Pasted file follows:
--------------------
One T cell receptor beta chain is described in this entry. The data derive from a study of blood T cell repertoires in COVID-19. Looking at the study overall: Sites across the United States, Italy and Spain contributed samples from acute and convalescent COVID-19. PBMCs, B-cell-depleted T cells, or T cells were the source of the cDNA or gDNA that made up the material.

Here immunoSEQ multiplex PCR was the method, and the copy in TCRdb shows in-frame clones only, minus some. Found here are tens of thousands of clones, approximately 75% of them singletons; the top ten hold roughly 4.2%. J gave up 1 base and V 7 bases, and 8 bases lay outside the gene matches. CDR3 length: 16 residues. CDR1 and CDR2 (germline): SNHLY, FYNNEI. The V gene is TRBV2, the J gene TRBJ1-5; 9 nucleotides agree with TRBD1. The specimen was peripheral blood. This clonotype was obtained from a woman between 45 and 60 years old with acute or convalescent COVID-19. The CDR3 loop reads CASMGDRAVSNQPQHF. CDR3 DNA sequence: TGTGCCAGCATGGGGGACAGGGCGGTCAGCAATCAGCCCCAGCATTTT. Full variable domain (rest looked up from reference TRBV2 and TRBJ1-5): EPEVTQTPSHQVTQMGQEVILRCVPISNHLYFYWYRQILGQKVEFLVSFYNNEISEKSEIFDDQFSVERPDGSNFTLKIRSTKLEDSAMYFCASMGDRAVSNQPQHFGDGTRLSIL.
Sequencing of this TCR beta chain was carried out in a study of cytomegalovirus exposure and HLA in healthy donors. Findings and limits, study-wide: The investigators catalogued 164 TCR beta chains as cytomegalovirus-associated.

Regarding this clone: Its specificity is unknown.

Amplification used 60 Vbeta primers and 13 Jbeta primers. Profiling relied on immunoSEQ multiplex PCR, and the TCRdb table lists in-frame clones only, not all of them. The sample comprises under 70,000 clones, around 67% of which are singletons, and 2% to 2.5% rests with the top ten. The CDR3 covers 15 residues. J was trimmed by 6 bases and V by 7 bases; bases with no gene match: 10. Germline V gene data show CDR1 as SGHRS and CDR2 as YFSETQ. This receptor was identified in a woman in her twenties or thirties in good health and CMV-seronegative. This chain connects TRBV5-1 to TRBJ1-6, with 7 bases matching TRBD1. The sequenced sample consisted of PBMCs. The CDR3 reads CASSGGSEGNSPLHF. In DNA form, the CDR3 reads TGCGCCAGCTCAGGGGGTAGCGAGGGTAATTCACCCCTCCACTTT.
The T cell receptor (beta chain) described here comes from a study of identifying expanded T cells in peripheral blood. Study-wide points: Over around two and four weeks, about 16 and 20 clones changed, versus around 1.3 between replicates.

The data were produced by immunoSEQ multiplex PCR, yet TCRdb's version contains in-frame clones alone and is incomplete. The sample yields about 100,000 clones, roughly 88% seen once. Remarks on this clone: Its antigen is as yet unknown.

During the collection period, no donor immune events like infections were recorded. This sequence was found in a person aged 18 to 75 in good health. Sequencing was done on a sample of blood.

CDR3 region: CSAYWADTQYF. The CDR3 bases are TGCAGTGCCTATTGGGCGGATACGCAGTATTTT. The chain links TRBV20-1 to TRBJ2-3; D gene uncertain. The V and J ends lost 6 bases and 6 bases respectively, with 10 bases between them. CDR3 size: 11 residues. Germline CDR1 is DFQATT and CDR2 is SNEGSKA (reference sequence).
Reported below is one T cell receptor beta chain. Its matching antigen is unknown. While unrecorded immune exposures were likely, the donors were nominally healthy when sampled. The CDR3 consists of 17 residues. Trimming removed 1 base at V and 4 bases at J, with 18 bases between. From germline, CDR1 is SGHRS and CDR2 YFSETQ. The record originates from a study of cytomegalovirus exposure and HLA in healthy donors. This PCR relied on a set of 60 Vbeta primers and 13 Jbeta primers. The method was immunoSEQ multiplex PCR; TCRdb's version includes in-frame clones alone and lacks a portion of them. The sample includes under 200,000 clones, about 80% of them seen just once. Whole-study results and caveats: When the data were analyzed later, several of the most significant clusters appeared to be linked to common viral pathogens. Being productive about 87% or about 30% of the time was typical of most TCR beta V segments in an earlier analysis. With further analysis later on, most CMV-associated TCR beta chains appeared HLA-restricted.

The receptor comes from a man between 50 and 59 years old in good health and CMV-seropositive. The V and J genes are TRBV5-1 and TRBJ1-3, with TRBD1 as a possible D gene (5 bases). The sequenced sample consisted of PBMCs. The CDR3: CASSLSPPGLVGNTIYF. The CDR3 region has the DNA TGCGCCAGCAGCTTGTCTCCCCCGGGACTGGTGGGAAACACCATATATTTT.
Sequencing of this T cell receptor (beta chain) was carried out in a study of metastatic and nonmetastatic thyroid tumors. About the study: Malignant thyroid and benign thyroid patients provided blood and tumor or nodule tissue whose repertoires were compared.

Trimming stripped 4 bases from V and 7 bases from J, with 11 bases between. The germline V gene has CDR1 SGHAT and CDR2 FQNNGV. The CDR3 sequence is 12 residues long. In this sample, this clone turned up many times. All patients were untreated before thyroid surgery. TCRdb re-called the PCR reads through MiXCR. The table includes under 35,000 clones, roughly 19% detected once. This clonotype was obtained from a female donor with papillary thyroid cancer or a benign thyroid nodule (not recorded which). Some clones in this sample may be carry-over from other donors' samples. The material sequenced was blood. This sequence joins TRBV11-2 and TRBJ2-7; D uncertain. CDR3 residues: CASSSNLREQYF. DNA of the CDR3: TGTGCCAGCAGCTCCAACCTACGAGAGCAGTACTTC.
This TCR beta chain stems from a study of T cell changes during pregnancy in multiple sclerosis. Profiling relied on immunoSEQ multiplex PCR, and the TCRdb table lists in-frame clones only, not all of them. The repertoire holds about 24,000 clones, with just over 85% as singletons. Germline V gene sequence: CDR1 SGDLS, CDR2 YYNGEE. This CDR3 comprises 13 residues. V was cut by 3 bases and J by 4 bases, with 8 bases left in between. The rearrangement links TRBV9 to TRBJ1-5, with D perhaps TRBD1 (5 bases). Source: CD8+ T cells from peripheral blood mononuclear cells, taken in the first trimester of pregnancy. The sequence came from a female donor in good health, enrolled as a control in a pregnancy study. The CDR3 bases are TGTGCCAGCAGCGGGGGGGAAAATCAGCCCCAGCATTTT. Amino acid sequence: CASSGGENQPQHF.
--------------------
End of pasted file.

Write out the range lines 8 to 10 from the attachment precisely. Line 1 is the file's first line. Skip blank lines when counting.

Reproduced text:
During the collection period, no donor immune events like infections were recorded. This sequence was found in a person aged 18 to 75 in good health. Sequencing was done on a sample of blood.

CDR3 region: CSAYWADTQYF. The CDR3 bases are TGCAGTGCCTATTGGGCGGATACGCAGTATTTT. The chain links TRBV20-1 to TRBJ2-3; D gene uncertain. The V and J ends lost 6 bases and 6 bases respectively, with 10 bases between them. CDR3 size: 11 residues. Germline CDR1 is DFQATT and CDR2 is SNEGSKA (reference sequence).
Reported below is one T cell receptor beta chain. Its matching antigen is unknown. While unrecorded immune exposures were likely, the donors were nominally healthy when sampled. The CDR3 consists of 17 residues. Trimming removed 1 base at V and 4 bases at J, with 18 bases between. From germline, CDR1 is SGHRS and CDR2 YFSETQ. The record originates from a study of cytomegalovirus exposure and HLA in healthy donors. This PCR relied on a set of 60 Vbeta primers and 13 Jbeta primers. The method was immunoSEQ multiplex PCR; TCRdb's version includes in-frame clones alone and lacks a portion of them. The sample includes under 200,000 clones, about 80% of them seen just once. Whole-study results and caveats: When the data were analyzed later, several of the most significant clusters appeared to be linked to common viral pathogens. Being productive about 87% or about 30% of the time was typical of most TCR beta V segments in an earlier analysis. With further analysis later on, most CMV-associated TCR beta chains appeared HLA-restricted.